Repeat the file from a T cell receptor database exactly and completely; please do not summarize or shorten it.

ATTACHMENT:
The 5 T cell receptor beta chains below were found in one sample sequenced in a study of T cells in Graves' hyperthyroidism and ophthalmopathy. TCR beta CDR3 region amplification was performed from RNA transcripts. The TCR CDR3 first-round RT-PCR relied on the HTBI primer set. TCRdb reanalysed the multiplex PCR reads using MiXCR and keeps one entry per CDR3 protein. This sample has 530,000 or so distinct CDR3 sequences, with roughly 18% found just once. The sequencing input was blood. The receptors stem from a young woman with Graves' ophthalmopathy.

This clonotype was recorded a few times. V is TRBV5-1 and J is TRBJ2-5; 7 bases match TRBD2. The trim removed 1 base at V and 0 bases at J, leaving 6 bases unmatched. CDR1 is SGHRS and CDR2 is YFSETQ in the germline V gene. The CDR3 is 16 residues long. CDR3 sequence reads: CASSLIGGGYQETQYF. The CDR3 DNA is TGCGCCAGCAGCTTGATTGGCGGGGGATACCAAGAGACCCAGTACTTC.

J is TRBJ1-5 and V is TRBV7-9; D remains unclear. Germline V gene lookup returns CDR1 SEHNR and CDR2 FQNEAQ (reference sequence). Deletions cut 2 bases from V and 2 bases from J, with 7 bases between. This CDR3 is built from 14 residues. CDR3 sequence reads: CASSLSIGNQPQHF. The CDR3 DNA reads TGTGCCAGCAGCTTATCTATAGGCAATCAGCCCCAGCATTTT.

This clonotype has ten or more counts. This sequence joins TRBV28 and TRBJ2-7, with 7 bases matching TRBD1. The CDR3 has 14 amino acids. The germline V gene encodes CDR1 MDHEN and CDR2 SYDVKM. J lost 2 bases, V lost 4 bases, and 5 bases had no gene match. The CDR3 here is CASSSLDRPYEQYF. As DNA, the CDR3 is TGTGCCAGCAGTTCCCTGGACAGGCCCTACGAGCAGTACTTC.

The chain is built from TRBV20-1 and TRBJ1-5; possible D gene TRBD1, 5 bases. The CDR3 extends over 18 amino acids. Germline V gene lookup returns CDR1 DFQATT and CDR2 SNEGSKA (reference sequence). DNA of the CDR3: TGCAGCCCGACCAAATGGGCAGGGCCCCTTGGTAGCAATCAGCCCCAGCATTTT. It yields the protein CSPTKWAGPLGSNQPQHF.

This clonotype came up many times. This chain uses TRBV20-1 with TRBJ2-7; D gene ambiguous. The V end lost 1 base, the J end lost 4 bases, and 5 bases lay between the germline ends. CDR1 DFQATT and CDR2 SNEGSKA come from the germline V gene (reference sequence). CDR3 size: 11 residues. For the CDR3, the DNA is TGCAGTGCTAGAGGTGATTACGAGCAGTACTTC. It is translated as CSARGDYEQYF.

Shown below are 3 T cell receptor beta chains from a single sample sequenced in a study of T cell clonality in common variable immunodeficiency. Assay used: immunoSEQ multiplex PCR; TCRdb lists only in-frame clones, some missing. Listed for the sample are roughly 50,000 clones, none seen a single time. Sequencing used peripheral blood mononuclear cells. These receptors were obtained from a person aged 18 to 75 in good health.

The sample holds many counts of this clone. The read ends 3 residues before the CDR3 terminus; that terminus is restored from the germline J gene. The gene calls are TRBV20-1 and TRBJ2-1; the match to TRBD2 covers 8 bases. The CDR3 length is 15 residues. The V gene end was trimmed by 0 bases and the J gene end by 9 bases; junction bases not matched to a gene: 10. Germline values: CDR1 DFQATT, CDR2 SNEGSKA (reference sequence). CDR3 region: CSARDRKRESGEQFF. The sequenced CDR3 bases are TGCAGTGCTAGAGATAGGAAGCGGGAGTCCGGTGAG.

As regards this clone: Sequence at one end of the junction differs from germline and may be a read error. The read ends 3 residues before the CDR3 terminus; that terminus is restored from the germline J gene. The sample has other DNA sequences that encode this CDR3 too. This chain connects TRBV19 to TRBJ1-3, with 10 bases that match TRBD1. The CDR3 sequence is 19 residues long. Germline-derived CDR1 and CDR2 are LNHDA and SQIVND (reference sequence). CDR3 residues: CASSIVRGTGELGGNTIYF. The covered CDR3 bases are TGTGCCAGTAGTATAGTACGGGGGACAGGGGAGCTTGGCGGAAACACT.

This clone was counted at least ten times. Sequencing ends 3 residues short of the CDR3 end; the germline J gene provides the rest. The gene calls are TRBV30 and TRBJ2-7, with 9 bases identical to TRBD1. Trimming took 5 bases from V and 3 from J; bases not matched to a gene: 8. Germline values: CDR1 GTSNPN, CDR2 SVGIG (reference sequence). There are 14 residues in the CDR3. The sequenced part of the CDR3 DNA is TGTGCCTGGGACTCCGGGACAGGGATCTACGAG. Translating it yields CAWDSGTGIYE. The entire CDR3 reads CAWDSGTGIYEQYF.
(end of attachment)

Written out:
The 5 T cell receptor beta chains below were found in one sample sequenced in a study of T cells in Graves' hyperthyroidism and ophthalmopathy. TCR beta CDR3 region amplification was performed from RNA transcripts. The TCR CDR3 first-round RT-PCR relied on the HTBI primer set. TCRdb reanalysed the multiplex PCR reads using MiXCR and keeps one entry per CDR3 protein. This sample has 530,000 or so distinct CDR3 sequences, with roughly 18% found just once. The sequencing input was blood. The receptors stem from a young woman with Graves' ophthalmopathy.

This clonotype was recorded a few times. V is TRBV5-1 and J is TRBJ2-5; 7 bases match TRBD2. The trim removed 1 base at V and 0 bases at J, leaving 6 bases unmatched. CDR1 is SGHRS and CDR2 is YFSETQ in the germline V gene. The CDR3 is 16 residues long. CDR3 sequence reads: CASSLIGGGYQETQYF. The CDR3 DNA is TGCGCCAGCAGCTTGATTGGCGGGGGATACCAAGAGACCCAGTACTTC.

J is TRBJ1-5 and V is TRBV7-9; D remains unclear. Germline V gene lookup returns CDR1 SEHNR and CDR2 FQNEAQ (reference sequence). Deletions cut 2 bases from V and 2 bases from J, with 7 bases between. This CDR3 is built from 14 residues. CDR3 sequence reads: CASSLSIGNQPQHF. The CDR3 DNA reads TGTGCCAGCAGCTTATCTATAGGCAATCAGCCCCAGCATTTT.

This clonotype has ten or more counts. This sequence joins TRBV28 and TRBJ2-7, with 7 bases matching TRBD1. The CDR3 has 14 amino acids. The germline V gene encodes CDR1 MDHEN and CDR2 SYDVKM. J lost 2 bases, V lost 4 bases, and 5 bases had no gene match. The CDR3 here is CASSSLDRPYEQYF. As DNA, the CDR3 is TGTGCCAGCAGTTCCCTGGACAGGCCCTACGAGCAGTACTTC.

The chain is built from TRBV20-1 and TRBJ1-5; possible D gene TRBD1, 5 bases. The CDR3 extends over 18 amino acids. Germline V gene lookup returns CDR1 DFQATT and CDR2 SNEGSKA (reference sequence). DNA of the CDR3: TGCAGCCCGACCAAATGGGCAGGGCCCCTTGGTAGCAATCAGCCCCAGCATTTT. It yields the protein CSPTKWAGPLGSNQPQHF.

This clonotype came up many times. This chain uses TRBV20-1 with TRBJ2-7; D gene ambiguous. The V end lost 1 base, the J end lost 4 bases, and 5 bases lay between the germline ends. CDR1 DFQATT and CDR2 SNEGSKA come from the germline V gene (reference sequence). CDR3 size: 11 residues. For the CDR3, the DNA is TGCAGTGCTAGAGGTGATTACGAGCAGTACTTC. It is translated as CSARGDYEQYF.

Shown below are 3 T cell receptor beta chains from a single sample sequenced in a study of T cell clonality in common variable immunodeficiency. Assay used: immunoSEQ multiplex PCR; TCRdb lists only in-frame clones, some missing. Listed for the sample are roughly 50,000 clones, none seen a single time. Sequencing used peripheral blood mononuclear cells. These receptors were obtained from a person aged 18 to 75 in good health.

The sample holds many counts of this clone. The read ends 3 residues before the CDR3 terminus; that terminus is restored from the germline J gene. The gene calls are TRBV20-1 and TRBJ2-1; the match to TRBD2 covers 8 bases. The CDR3 length is 15 residues. The V gene end was trimmed by 0 bases and the J gene end by 9 bases; junction bases not matched to a gene: 10. Germline values: CDR1 DFQATT, CDR2 SNEGSKA (reference sequence). CDR3 region: CSARDRKRESGEQFF. The sequenced CDR3 bases are TGCAGTGCTAGAGATAGGAAGCGGGAGTCCGGTGAG.

As regards this clone: Sequence at one end of the junction differs from germline and may be a read error. The read ends 3 residues before the CDR3 terminus; that terminus is restored from the germline J gene. The sample has other DNA sequences that encode this CDR3 too. This chain connects TRBV19 to TRBJ1-3, with 10 bases that match TRBD1. The CDR3 sequence is 19 residues long. Germline-derived CDR1 and CDR2 are LNHDA and SQIVND (reference sequence). CDR3 residues: CASSIVRGTGELGGNTIYF. The covered CDR3 bases are TGTGCCAGTAGTATAGTACGGGGGACAGGGGAGCTTGGCGGAAACACT.

This clone was counted at least ten times. Sequencing ends 3 residues short of the CDR3 end; the germline J gene provides the rest. The gene calls are TRBV30 and TRBJ2-7, with 9 bases identical to TRBD1. Trimming took 5 bases from V and 3 from J; bases not matched to a gene: 8. Germline values: CDR1 GTSNPN, CDR2 SVGIG (reference sequence). There are 14 residues in the CDR3. The sequenced part of the CDR3 DNA is TGTGCCTGGGACTCCGGGACAGGGATCTACGAG. Translating it yields CAWDSGTGIYE. The entire CDR3 reads CAWDSGTGIYEQYF.